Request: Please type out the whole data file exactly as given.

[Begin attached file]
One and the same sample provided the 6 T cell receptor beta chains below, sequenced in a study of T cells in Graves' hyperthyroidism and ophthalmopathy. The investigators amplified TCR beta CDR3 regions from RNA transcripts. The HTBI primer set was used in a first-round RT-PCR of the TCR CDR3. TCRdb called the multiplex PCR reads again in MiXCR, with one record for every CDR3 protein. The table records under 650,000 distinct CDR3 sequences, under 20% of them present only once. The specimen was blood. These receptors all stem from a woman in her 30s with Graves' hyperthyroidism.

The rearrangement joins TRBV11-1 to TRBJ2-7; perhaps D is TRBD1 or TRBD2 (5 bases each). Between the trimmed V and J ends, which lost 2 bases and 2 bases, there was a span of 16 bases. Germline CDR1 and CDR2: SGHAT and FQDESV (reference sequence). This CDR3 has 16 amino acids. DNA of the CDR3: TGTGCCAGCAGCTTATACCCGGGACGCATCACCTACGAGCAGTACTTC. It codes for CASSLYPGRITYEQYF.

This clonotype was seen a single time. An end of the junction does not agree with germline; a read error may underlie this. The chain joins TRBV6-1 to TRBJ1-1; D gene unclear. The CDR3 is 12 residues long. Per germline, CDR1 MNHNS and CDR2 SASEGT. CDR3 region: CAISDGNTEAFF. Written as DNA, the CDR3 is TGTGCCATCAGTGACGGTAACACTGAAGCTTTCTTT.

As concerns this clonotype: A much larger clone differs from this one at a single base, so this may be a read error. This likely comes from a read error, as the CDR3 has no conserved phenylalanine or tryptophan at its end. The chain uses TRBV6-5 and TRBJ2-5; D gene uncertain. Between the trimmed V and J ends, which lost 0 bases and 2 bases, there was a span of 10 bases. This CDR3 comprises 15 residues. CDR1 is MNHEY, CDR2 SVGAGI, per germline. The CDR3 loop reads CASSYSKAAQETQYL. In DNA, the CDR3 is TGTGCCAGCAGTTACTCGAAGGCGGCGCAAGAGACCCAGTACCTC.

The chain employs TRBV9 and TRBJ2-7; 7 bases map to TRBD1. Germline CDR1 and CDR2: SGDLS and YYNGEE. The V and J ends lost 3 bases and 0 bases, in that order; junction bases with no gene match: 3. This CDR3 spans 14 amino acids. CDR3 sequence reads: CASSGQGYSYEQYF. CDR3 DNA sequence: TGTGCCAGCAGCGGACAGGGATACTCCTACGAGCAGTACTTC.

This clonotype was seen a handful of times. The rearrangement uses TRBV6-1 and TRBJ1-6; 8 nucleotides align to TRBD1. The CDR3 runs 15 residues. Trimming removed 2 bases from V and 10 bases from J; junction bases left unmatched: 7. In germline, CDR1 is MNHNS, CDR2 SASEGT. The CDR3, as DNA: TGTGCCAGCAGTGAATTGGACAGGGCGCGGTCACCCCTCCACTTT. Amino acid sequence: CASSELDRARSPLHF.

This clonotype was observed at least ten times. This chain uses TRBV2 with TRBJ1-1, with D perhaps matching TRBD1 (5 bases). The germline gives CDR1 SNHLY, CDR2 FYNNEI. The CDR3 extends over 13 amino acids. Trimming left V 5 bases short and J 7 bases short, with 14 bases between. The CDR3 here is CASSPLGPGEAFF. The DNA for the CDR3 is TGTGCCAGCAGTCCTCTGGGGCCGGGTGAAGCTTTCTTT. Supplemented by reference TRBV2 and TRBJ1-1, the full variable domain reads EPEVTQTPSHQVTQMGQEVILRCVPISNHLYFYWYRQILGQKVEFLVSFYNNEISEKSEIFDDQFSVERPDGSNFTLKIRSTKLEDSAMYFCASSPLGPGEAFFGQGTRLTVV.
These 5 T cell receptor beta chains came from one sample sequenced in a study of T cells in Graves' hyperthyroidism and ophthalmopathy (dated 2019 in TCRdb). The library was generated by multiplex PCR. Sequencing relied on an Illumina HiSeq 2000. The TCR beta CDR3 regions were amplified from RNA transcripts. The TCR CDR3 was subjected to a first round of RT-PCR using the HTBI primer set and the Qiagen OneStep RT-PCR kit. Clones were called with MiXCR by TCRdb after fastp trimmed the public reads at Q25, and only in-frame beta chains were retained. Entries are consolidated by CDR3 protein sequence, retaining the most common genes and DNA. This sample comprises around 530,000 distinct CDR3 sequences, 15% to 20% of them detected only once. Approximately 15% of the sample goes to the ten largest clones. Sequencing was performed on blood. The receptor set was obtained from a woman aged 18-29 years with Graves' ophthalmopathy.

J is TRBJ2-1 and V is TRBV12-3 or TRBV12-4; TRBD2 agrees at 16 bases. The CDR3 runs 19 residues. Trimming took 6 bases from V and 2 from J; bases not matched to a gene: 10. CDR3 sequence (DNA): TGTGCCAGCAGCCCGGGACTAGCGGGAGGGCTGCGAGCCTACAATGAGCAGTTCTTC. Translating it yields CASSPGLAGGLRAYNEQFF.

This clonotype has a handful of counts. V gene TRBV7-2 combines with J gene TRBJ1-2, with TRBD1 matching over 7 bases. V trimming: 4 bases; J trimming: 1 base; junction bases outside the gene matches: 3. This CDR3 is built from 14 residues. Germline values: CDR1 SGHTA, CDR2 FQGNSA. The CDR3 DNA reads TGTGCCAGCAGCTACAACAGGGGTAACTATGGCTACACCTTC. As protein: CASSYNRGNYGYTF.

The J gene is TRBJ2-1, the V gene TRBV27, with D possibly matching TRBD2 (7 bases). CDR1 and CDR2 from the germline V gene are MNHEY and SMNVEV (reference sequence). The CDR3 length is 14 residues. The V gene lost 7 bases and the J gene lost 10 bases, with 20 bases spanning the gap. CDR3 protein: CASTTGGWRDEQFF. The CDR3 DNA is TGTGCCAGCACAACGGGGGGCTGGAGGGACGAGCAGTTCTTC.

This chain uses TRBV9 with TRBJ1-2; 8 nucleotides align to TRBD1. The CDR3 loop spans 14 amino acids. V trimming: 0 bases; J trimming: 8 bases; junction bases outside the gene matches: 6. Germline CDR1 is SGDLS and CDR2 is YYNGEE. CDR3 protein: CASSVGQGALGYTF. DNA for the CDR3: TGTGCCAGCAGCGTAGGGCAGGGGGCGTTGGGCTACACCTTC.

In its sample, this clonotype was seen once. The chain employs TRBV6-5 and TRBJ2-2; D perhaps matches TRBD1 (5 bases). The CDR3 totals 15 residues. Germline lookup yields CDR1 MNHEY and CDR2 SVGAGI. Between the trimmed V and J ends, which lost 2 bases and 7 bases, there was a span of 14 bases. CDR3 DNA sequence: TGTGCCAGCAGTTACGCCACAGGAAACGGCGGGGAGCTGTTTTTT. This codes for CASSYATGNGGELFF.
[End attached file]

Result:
One and the same sample provided the 6 T cell receptor beta chains below, sequenced in a study of T cells in Graves' hyperthyroidism and ophthalmopathy. The investigators amplified TCR beta CDR3 regions from RNA transcripts. The HTBI primer set was used in a first-round RT-PCR of the TCR CDR3. TCRdb called the multiplex PCR reads again in MiXCR, with one record for every CDR3 protein. The table records under 650,000 distinct CDR3 sequences, under 20% of them present only once. The specimen was blood. These receptors all stem from a woman in her 30s with Graves' hyperthyroidism.

The rearrangement joins TRBV11-1 to TRBJ2-7; perhaps D is TRBD1 or TRBD2 (5 bases each). Between the trimmed V and J ends, which lost 2 bases and 2 bases, there was a span of 16 bases. Germline CDR1 and CDR2: SGHAT and FQDESV (reference sequence). This CDR3 has 16 amino acids. DNA of the CDR3: TGTGCCAGCAGCTTATACCCGGGACGCATCACCTACGAGCAGTACTTC. It codes for CASSLYPGRITYEQYF.

This clonotype was seen a single time. An end of the junction does not agree with germline; a read error may underlie this. The chain joins TRBV6-1 to TRBJ1-1; D gene unclear. The CDR3 is 12 residues long. Per germline, CDR1 MNHNS and CDR2 SASEGT. CDR3 region: CAISDGNTEAFF. Written as DNA, the CDR3 is TGTGCCATCAGTGACGGTAACACTGAAGCTTTCTTT.

As concerns this clonotype: A much larger clone differs from this one at a single base, so this may be a read error. This likely comes from a read error, as the CDR3 has no conserved phenylalanine or tryptophan at its end. The chain uses TRBV6-5 and TRBJ2-5; D gene uncertain. Between the trimmed V and J ends, which lost 0 bases and 2 bases, there was a span of 10 bases. This CDR3 comprises 15 residues. CDR1 is MNHEY, CDR2 SVGAGI, per germline. The CDR3 loop reads CASSYSKAAQETQYL. In DNA, the CDR3 is TGTGCCAGCAGTTACTCGAAGGCGGCGCAAGAGACCCAGTACCTC.

The chain employs TRBV9 and TRBJ2-7; 7 bases map to TRBD1. Germline CDR1 and CDR2: SGDLS and YYNGEE. The V and J ends lost 3 bases and 0 bases, in that order; junction bases with no gene match: 3. This CDR3 spans 14 amino acids. CDR3 sequence reads: CASSGQGYSYEQYF. CDR3 DNA sequence: TGTGCCAGCAGCGGACAGGGATACTCCTACGAGCAGTACTTC.

This clonotype was seen a handful of times. The rearrangement uses TRBV6-1 and TRBJ1-6; 8 nucleotides align to TRBD1. The CDR3 runs 15 residues. Trimming removed 2 bases from V and 10 bases from J; junction bases left unmatched: 7. In germline, CDR1 is MNHNS, CDR2 SASEGT. The CDR3, as DNA: TGTGCCAGCAGTGAATTGGACAGGGCGCGGTCACCCCTCCACTTT. Amino acid sequence: CASSELDRARSPLHF.

This clonotype was observed at least ten times. This chain uses TRBV2 with TRBJ1-1, with D perhaps matching TRBD1 (5 bases). The germline gives CDR1 SNHLY, CDR2 FYNNEI. The CDR3 extends over 13 amino acids. Trimming left V 5 bases short and J 7 bases short, with 14 bases between. The CDR3 here is CASSPLGPGEAFF. The DNA for the CDR3 is TGTGCCAGCAGTCCTCTGGGGCCGGGTGAAGCTTTCTTT. Supplemented by reference TRBV2 and TRBJ1-1, the full variable domain reads EPEVTQTPSHQVTQMGQEVILRCVPISNHLYFYWYRQILGQKVEFLVSFYNNEISEKSEIFDDQFSVERPDGSNFTLKIRSTKLEDSAMYFCASSPLGPGEAFFGQGTRLTVV.
These 5 T cell receptor beta chains came from one sample sequenced in a study of T cells in Graves' hyperthyroidism and ophthalmopathy (dated 2019 in TCRdb). The library was generated by multiplex PCR. Sequencing relied on an Illumina HiSeq 2000. The TCR beta CDR3 regions were amplified from RNA transcripts. The TCR CDR3 was subjected to a first round of RT-PCR using the HTBI primer set and the Qiagen OneStep RT-PCR kit. Clones were called with MiXCR by TCRdb after fastp trimmed the public reads at Q25, and only in-frame beta chains were retained. Entries are consolidated by CDR3 protein sequence, retaining the most common genes and DNA. This sample comprises around 530,000 distinct CDR3 sequences, 15% to 20% of them detected only once. Approximately 15% of the sample goes to the ten largest clones. Sequencing was performed on blood. The receptor set was obtained from a woman aged 18-29 years with Graves' ophthalmopathy.

J is TRBJ2-1 and V is TRBV12-3 or TRBV12-4; TRBD2 agrees at 16 bases. The CDR3 runs 19 residues. Trimming took 6 bases from V and 2 from J; bases not matched to a gene: 10. CDR3 sequence (DNA): TGTGCCAGCAGCCCGGGACTAGCGGGAGGGCTGCGAGCCTACAATGAGCAGTTCTTC. Translating it yields CASSPGLAGGLRAYNEQFF.

This clonotype has a handful of counts. V gene TRBV7-2 combines with J gene TRBJ1-2, with TRBD1 matching over 7 bases. V trimming: 4 bases; J trimming: 1 base; junction bases outside the gene matches: 3. This CDR3 is built from 14 residues. Germline values: CDR1 SGHTA, CDR2 FQGNSA. The CDR3 DNA reads TGTGCCAGCAGCTACAACAGGGGTAACTATGGCTACACCTTC. As protein: CASSYNRGNYGYTF.

The J gene is TRBJ2-1, the V gene TRBV27, with D possibly matching TRBD2 (7 bases). CDR1 and CDR2 from the germline V gene are MNHEY and SMNVEV (reference sequence). The CDR3 length is 14 residues. The V gene lost 7 bases and the J gene lost 10 bases, with 20 bases spanning the gap. CDR3 protein: CASTTGGWRDEQFF. The CDR3 DNA is TGTGCCAGCACAACGGGGGGCTGGAGGGACGAGCAGTTCTTC.

This chain uses TRBV9 with TRBJ1-2; 8 nucleotides align to TRBD1. The CDR3 loop spans 14 amino acids. V trimming: 0 bases; J trimming: 8 bases; junction bases outside the gene matches: 6. Germline CDR1 is SGDLS and CDR2 is YYNGEE. CDR3 protein: CASSVGQGALGYTF. DNA for the CDR3: TGTGCCAGCAGCGTAGGGCAGGGGGCGTTGGGCTACACCTTC.

In its sample, this clonotype was seen once. The chain employs TRBV6-5 and TRBJ2-2; D perhaps matches TRBD1 (5 bases). The CDR3 totals 15 residues. Germline lookup yields CDR1 MNHEY and CDR2 SVGAGI. Between the trimmed V and J ends, which lost 2 bases and 7 bases, there was a span of 14 bases. CDR3 DNA sequence: TGTGCCAGCAGTTACGCCACAGGAAACGGCGGGGAGCTGTTTTTT. This codes for CASSYATGNGGELFF.